We’re celebrating the end of the year with our most popular posts from 2013, plus a few of our favorites tossed in.  Enjoy!

Oddly, three high profile female musicians find themselves in a public debate about what it means to be a feminist.  We can thank Miley Cyrus for the occasion.  After claiming that the video for Wrecking Ball was inspired by Sinead O’Connor’s Nothing Compares to You, O’Connor wrote an open letter to the performer.  No doubt informed by Cyrus’ performance at the VMAs, she argued that the music industry would inevitably exploit Cyrus’ body and leave her a shell of a human being.  Amanda Palmer, another strong-minded female musician, responded to O’Connor.  She countered with the idea that all efforts to control women’s choices, no matter how benevolent, were anti-feminist.

I keep receiving requests to add my two cents.  So, here goes: I think they’re both right, but only half right.  And, when you put the two sides together, the conclusion isn’t as simple as either of them makes it out to be.  Both letters are kind, compelling, and smart, but neither capture the deep contradictions that Cyrus – indeed all women in the U.S. – face every day.

Cyrus in Wrecking Ball:

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O’Connor warns Cyrus that the music industry is patriarchal and capitalist.  In so many words, she explains that the capitalists will never pay Cyrus what she’s worth because doing so leaves nothing to skim off the top.  The whole point is to exploit her.  Meanwhile, her exploitation will be distinctly gendered because sexism is part of the very fabric of the industry.  O’Connor writes:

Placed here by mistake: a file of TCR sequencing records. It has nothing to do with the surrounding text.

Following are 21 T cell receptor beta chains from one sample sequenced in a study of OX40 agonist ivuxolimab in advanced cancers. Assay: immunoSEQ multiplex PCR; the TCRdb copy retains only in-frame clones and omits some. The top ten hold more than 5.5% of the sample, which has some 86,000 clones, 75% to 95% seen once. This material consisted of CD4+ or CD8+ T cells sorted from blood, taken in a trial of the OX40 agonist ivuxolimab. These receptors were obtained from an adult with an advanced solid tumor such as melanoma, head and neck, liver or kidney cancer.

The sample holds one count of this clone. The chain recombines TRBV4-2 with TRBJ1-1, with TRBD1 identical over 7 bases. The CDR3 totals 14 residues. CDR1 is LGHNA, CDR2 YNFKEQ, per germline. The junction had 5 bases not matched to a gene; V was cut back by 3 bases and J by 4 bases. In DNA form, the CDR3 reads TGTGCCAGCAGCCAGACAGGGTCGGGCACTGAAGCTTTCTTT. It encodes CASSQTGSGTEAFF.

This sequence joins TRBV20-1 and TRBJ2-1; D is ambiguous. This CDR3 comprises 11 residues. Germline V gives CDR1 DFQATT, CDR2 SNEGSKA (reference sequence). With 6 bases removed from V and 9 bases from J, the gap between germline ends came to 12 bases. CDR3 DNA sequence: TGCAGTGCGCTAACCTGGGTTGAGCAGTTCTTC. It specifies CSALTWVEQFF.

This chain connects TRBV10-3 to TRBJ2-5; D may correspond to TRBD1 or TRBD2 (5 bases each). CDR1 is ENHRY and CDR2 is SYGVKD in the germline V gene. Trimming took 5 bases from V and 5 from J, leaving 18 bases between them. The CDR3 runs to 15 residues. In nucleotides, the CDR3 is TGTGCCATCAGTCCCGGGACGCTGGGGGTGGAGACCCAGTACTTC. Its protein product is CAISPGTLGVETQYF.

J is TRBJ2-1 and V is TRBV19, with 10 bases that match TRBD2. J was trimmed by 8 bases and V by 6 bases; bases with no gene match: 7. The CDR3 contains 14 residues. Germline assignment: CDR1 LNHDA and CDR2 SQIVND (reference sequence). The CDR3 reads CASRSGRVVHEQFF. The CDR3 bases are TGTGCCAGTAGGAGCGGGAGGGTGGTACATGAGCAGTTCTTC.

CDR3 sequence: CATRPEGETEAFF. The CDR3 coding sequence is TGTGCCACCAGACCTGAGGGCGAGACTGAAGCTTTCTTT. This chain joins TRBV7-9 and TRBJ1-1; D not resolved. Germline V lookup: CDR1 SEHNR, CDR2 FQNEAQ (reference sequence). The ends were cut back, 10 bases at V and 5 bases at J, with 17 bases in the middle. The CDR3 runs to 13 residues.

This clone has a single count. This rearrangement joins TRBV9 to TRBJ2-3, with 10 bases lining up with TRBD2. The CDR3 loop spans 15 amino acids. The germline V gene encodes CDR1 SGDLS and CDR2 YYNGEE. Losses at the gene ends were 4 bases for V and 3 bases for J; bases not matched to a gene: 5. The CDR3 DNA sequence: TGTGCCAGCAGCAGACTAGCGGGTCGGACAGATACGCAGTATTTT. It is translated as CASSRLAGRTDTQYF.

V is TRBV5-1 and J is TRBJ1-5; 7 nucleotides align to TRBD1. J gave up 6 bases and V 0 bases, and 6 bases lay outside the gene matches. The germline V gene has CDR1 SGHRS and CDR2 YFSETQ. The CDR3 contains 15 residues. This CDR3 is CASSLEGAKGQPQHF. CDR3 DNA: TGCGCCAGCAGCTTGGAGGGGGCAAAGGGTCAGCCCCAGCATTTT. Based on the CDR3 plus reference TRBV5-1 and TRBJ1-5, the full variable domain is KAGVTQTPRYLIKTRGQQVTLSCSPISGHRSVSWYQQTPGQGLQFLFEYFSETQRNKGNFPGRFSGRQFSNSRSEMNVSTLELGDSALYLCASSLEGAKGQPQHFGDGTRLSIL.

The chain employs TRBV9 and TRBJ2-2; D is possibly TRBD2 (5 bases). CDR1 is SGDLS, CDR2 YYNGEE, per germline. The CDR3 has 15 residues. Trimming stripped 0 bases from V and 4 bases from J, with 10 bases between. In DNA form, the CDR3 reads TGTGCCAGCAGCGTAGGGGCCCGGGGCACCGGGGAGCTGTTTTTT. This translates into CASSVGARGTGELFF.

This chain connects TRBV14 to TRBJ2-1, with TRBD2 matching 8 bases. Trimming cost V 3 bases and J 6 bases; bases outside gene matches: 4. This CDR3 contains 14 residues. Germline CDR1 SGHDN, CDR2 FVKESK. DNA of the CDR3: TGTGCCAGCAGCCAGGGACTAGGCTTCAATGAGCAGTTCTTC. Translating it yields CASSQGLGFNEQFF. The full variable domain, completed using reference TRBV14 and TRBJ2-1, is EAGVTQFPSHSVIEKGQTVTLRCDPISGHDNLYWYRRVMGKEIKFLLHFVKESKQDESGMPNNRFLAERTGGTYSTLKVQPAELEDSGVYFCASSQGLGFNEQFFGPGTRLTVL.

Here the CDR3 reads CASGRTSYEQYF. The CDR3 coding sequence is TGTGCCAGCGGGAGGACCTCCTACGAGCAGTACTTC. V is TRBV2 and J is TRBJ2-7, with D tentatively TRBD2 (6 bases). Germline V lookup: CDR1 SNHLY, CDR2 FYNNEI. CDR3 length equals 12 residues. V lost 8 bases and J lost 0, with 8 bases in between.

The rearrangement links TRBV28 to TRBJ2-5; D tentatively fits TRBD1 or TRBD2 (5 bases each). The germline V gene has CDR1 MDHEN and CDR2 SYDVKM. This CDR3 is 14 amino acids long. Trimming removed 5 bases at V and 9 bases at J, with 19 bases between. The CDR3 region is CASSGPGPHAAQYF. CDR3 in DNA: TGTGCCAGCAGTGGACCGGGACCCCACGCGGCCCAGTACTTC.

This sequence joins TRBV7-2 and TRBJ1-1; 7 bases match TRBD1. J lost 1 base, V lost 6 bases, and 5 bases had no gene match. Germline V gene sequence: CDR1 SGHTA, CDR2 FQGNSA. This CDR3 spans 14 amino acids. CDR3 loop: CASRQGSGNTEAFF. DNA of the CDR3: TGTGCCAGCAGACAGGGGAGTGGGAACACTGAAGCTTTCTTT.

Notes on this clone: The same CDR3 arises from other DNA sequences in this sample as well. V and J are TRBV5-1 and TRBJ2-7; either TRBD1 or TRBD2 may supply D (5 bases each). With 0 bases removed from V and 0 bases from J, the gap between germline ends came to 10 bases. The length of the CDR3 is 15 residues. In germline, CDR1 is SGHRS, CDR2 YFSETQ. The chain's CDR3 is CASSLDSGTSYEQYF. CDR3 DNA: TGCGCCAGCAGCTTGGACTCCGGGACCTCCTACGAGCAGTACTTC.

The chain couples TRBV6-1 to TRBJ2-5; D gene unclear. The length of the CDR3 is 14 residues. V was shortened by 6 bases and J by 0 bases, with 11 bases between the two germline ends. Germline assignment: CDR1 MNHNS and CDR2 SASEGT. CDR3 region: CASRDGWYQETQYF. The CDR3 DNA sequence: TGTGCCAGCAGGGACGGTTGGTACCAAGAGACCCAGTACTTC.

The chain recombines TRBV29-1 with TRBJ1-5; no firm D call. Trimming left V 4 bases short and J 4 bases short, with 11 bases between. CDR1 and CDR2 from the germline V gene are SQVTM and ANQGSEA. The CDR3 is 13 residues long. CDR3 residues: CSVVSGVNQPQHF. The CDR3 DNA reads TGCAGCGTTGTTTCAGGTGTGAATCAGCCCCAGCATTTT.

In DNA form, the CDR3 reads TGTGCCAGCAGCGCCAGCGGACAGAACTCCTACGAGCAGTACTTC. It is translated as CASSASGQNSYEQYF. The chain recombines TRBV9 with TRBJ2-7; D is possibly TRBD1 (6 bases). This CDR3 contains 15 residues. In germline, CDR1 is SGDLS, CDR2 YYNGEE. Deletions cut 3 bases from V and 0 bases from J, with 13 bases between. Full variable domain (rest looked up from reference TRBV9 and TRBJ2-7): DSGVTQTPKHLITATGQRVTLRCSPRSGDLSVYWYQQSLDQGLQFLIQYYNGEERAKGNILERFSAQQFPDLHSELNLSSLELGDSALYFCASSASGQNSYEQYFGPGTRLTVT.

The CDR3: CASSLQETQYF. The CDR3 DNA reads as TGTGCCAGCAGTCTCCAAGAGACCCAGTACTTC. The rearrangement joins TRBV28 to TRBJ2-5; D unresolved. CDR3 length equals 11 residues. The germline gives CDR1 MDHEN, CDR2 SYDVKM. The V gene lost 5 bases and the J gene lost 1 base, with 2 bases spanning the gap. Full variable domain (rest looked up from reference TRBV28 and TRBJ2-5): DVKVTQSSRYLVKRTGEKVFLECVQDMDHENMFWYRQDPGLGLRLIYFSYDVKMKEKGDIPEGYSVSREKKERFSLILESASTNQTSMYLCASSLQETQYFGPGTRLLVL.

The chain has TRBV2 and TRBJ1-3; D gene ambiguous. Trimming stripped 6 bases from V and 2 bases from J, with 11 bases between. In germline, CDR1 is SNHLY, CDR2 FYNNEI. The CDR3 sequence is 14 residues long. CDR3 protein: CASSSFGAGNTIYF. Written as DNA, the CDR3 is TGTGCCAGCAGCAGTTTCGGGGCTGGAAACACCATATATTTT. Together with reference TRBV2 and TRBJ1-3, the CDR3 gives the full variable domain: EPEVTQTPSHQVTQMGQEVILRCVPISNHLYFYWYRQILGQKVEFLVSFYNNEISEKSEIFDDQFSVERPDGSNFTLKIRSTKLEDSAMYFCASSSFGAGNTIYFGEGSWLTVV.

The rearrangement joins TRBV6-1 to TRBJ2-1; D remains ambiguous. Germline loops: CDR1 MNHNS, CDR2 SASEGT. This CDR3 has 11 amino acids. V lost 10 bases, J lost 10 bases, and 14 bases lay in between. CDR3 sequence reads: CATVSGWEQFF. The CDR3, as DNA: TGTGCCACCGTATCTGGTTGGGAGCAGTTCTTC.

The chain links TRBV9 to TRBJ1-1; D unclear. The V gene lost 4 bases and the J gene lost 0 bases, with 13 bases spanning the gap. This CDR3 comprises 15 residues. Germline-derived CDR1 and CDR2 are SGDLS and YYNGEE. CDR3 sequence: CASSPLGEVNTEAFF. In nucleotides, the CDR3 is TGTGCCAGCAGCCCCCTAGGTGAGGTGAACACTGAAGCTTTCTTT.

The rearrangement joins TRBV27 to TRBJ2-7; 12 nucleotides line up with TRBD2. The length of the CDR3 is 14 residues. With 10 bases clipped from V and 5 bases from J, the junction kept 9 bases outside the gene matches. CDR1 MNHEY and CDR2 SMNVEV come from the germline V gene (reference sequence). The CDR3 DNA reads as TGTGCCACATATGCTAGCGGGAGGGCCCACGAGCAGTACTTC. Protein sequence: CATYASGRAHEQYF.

The music business doesn’t give a shit about you, or any of us. They will prostitute you for all you are worth… and when you end up in rehab as a result of being prostituted, “they” will be sunning themselves on their yachts in Antigua, which they bought by selling your body…

Whether Cyrus ends up in rehab remains to be seen but O’Connor is, of course, right about the music industry. This is not something that requires argumentation, but is simply true in a patriarchal, capitalist society.  For-profit industries are for profit.  You may think that’s good or bad, but it is, by definition, about finding ways to extract money from goods and services and one does that by selling it for more than you paid for it.  And media companies of all kinds are dominated at almost all levels by (rich, white) men. These are the facts.

Disagreeing, Palmer claims that O’Connor herself is contributing to an oppressive environment for women.  All women’s choices, Palmer argues, should be considered fair game.